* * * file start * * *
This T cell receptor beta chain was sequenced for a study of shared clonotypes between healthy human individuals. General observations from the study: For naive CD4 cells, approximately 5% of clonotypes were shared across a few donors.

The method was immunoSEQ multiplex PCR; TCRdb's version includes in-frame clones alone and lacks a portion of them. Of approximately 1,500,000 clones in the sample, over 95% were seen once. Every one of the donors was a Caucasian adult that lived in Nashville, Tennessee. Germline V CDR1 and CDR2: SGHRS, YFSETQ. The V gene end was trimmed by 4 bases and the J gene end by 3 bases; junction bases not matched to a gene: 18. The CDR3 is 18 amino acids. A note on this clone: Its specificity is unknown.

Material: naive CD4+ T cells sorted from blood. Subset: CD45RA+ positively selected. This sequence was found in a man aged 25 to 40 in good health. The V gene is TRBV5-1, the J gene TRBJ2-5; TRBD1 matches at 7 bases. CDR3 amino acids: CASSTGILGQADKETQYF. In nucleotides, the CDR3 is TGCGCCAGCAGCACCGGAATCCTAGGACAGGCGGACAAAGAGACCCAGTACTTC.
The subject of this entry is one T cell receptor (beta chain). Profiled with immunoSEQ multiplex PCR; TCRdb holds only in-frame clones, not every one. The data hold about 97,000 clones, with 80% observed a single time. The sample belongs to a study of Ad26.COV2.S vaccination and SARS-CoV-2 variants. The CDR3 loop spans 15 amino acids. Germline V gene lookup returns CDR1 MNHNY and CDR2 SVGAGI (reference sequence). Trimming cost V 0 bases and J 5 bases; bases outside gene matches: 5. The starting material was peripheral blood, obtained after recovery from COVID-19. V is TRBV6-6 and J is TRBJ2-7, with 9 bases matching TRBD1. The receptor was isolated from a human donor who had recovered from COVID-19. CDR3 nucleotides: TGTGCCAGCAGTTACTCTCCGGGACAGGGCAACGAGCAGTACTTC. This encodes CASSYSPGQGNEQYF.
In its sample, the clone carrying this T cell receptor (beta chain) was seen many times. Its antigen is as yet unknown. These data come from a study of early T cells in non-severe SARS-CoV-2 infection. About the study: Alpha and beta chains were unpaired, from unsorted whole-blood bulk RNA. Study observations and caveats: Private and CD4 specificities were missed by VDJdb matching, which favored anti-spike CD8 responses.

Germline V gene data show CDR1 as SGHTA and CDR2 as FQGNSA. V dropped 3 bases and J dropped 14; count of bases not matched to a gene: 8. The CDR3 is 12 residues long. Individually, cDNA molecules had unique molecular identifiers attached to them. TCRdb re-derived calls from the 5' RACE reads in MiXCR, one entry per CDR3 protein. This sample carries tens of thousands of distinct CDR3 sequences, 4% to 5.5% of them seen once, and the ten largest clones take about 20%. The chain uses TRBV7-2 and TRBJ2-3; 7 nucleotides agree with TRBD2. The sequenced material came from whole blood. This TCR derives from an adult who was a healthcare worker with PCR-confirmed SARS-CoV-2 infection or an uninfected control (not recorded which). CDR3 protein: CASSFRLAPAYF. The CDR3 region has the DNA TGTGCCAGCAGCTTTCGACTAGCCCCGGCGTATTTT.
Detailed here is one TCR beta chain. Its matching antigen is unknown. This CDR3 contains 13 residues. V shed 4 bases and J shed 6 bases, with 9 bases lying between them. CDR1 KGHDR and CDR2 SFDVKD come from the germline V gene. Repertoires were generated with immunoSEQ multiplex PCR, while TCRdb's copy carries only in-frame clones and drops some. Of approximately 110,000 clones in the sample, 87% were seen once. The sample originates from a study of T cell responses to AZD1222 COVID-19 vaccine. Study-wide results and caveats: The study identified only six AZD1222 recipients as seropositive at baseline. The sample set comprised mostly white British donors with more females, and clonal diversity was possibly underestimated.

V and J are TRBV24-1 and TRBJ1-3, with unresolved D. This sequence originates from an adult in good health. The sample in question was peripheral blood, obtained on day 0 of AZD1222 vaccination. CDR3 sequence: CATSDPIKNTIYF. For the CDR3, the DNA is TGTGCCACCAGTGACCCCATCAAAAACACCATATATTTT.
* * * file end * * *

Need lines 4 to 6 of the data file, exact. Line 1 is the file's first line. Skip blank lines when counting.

The subject of this entry is one T cell receptor (beta chain). Profiled with immunoSEQ multiplex PCR; TCRdb holds only in-frame clones, not every one. The data hold about 97,000 clones, with 80% observed a single time. The sample belongs to a study of Ad26.COV2.S vaccination and SARS-CoV-2 variants. The CDR3 loop spans 15 amino acids. Germline V gene lookup returns CDR1 MNHNY and CDR2 SVGAGI (reference sequence). Trimming cost V 0 bases and J 5 bases; bases outside gene matches: 5. The starting material was peripheral blood, obtained after recovery from COVID-19. V is TRBV6-6 and J is TRBJ2-7, with 9 bases matching TRBD1. The receptor was isolated from a human donor who had recovered from COVID-19. CDR3 nucleotides: TGTGCCAGCAGTTACTCTCCGGGACAGGGCAACGAGCAGTACTTC. This encodes CASSYSPGQGNEQYF.
In its sample, the clone carrying this T cell receptor (beta chain) was seen many times. Its antigen is as yet unknown. These data come from a study of early T cells in non-severe SARS-CoV-2 infection. About the study: Alpha and beta chains were unpaired, from unsorted whole-blood bulk RNA. Study observations and caveats: Private and CD4 specificities were missed by VDJdb matching, which favored anti-spike CD8 responses.

Germline V gene data show CDR1 as SGHTA and CDR2 as FQGNSA. V dropped 3 bases and J dropped 14; count of bases not matched to a gene: 8. The CDR3 is 12 residues long. Individually, cDNA molecules had unique molecular identifiers attached to them. TCRdb re-derived calls from the 5' RACE reads in MiXCR, one entry per CDR3 protein. This sample carries tens of thousands of distinct CDR3 sequences, 4% to 5.5% of them seen once, and the ten largest clones take about 20%. The chain uses TRBV7-2 and TRBJ2-3; 7 nucleotides agree with TRBD2. The sequenced material came from whole blood. This TCR derives from an adult who was a healthcare worker with PCR-confirmed SARS-CoV-2 infection or an uninfected control (not recorded which). CDR3 protein: CASSFRLAPAYF. The CDR3 region has the DNA TGTGCCAGCAGCTTTCGACTAGCCCCGGCGTATTTT.